The frequency of the term “young preservationists” has increased over the past few years. On one hand, it’s great. It means more people are getting involved in preservation at a younger age and making a difference. Typically “young preservationist” refers to (a) kids in grade school, or (b) college students, or (c) those who have recently graduated college and are working in the preservation field.
There are groups across the country who call themselves the “young preservationists.” Most major cities have such a group. Even Burlington, VT has one, which was recently started by current UVM graduate students. Who can join a “young preservationist” group? It depends. Some say under 40, some say “young at heart.” So what happens when you’re over 40? You get kicked out? You cannot be a part of that group anymore?
“Young preservationist” means that more experienced professionals are giving the newbies credit. The National Trust is giving more attention to college students (and younger) than ever before. As a student attending NTHP conferences in 2004 & 2005, I always felt as though the conference didn’t make enough of an effort to be inclusive of students. That has changed, thankfully. So this attention to “young preservationists” is a good thing.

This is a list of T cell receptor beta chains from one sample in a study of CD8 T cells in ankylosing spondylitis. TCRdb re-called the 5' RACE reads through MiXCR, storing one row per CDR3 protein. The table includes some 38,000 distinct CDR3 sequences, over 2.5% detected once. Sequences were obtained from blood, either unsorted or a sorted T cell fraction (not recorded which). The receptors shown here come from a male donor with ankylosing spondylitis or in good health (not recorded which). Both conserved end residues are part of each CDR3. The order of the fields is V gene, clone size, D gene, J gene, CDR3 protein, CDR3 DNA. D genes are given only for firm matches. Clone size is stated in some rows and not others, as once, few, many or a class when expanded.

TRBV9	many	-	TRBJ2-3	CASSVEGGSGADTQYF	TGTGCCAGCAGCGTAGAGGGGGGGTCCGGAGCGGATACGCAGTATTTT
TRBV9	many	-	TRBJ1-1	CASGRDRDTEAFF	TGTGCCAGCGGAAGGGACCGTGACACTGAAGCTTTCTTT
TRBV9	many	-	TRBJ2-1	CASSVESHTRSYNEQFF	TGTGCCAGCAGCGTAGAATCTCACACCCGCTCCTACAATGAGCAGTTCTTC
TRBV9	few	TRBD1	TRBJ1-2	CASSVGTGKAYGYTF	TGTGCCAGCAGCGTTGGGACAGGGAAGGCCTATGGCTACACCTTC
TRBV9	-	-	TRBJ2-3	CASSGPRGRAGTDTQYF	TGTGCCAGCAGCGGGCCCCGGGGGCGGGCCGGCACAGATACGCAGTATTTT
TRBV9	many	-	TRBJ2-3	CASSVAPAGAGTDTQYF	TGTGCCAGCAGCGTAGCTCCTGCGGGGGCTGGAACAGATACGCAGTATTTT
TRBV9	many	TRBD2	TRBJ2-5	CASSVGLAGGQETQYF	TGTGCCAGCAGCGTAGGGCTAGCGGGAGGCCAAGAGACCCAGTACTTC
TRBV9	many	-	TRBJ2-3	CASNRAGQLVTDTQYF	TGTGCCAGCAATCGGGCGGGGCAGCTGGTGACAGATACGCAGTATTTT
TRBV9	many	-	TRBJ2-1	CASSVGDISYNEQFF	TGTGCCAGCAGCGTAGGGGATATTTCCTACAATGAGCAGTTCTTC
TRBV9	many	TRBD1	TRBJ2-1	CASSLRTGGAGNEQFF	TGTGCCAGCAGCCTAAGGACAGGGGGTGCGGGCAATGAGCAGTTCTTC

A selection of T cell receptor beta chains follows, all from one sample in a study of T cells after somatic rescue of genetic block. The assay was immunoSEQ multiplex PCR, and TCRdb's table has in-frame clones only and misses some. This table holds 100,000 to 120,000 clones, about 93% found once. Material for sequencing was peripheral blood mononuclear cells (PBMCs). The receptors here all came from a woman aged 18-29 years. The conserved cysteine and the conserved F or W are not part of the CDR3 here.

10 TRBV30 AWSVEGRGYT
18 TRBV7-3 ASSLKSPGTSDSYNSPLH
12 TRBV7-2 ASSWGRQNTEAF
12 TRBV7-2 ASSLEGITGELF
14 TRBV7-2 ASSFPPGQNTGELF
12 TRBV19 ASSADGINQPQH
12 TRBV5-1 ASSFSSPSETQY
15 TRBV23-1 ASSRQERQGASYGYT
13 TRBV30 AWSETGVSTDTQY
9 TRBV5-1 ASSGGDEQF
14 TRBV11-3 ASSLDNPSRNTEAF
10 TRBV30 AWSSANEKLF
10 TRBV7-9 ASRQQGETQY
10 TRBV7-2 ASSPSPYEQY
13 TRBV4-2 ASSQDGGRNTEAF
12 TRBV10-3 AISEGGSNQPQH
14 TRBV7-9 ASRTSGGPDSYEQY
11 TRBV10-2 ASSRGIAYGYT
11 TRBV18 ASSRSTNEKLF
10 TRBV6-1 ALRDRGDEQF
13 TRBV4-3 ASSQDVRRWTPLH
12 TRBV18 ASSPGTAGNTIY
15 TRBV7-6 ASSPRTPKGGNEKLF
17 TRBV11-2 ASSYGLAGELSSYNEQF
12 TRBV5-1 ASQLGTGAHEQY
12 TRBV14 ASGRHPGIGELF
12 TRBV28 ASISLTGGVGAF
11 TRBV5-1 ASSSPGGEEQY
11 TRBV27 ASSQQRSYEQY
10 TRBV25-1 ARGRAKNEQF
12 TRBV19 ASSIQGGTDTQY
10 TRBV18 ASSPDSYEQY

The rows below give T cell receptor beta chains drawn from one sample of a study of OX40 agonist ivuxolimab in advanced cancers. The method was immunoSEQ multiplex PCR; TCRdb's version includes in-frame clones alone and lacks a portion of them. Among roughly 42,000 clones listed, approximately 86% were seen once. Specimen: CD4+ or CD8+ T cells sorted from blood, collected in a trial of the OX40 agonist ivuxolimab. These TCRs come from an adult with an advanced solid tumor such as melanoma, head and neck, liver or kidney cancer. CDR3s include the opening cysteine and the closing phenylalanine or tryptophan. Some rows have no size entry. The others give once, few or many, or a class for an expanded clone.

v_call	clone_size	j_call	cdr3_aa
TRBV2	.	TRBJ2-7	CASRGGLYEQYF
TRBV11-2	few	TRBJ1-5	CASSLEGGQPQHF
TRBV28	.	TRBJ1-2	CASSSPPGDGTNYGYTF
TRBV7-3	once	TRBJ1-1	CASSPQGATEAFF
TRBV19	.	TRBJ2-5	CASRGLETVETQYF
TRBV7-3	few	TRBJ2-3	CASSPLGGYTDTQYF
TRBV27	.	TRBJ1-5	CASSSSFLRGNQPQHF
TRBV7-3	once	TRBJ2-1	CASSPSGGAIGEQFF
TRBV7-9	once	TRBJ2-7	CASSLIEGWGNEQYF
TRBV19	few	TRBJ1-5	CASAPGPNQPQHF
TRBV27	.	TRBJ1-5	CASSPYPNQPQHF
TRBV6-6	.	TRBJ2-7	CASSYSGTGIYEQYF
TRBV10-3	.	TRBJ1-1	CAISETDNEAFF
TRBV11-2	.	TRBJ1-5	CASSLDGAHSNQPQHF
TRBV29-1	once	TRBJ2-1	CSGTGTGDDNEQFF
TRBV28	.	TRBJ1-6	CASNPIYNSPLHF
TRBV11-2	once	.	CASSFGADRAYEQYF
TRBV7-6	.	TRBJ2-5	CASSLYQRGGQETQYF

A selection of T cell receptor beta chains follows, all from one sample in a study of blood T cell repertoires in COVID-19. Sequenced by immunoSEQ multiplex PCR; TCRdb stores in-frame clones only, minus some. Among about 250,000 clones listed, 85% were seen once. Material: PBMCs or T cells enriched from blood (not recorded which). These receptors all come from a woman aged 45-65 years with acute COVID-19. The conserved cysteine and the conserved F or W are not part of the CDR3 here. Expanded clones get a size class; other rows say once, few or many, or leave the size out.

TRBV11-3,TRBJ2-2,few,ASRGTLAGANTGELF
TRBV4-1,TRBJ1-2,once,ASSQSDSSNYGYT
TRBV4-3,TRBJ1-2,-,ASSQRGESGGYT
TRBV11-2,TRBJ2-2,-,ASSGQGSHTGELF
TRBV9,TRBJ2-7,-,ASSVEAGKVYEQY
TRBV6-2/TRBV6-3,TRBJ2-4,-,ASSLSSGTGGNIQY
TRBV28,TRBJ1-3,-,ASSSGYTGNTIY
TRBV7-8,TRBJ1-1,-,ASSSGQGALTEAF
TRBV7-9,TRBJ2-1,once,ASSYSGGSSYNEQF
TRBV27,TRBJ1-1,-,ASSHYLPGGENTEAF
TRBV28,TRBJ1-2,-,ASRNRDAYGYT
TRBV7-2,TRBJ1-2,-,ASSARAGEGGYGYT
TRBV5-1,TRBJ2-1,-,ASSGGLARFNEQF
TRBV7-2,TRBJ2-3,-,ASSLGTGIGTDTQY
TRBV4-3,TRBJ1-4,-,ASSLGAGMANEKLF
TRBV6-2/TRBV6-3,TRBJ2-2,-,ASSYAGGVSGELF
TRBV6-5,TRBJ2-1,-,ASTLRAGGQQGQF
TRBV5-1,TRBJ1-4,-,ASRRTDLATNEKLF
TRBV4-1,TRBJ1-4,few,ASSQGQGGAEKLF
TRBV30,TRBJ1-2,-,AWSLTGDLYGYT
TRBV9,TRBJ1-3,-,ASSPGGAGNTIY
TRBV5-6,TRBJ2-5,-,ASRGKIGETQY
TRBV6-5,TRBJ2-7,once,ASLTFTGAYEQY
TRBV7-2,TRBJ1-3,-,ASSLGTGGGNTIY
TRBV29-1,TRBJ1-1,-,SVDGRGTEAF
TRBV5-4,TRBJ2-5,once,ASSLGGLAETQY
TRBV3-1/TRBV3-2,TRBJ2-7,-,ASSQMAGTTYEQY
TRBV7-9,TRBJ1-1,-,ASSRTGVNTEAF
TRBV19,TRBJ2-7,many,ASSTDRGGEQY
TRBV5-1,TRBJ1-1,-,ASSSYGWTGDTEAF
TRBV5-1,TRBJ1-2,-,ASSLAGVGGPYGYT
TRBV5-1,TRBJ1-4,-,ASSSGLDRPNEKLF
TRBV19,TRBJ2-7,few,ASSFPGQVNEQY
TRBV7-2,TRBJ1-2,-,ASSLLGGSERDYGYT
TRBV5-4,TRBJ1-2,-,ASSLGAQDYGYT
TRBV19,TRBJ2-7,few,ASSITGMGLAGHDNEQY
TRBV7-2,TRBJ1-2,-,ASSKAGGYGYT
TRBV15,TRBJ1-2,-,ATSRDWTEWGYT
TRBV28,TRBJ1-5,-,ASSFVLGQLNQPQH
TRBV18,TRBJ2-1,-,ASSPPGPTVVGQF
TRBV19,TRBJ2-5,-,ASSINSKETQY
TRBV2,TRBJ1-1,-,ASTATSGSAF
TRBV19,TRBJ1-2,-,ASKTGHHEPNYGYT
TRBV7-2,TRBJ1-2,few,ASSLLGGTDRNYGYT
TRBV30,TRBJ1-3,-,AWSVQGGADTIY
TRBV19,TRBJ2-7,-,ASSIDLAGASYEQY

On the other hand…does there have to be such a divide? Are we really groups of “young preservationists” and by default, “not-young preservationists”? Is yet another label and division necessary? (Before we go any further, let me clarify, that this is not a getting older crisis I’m having, nor fear of getting older. I’ll still fit in the “young” category for a long while.)
Reasons for a distinction, that I’ve heard, are usually along the lines of proving that preservationists are not blue-haired ladies in tennis shoes anymore trying to save another building. Preservation is so much more! And, I agree. Preservation IS so much more. But it’s the entire field that’s changing. And it’s not because of someone’s age. People from all ages can attend college, graduate school, join an advocacy group or take on a new preservation job. Perhaps there is some confusion. Does “young preservationist” mean young in age, young at heart, or young by professional years?
Is there an alternative to “young” branding? Do we need to bring age into this at all? Why do we keep bringing up the blue haired ladies in tennis shoes? Can we just move on? Or do we preservationists actually have to keep fighting it? Perhaps it depends on where you live and work.
I’d love a discussion about this. No matter what your age, how do you feel about “young preservationists” and then the not-young preservationists?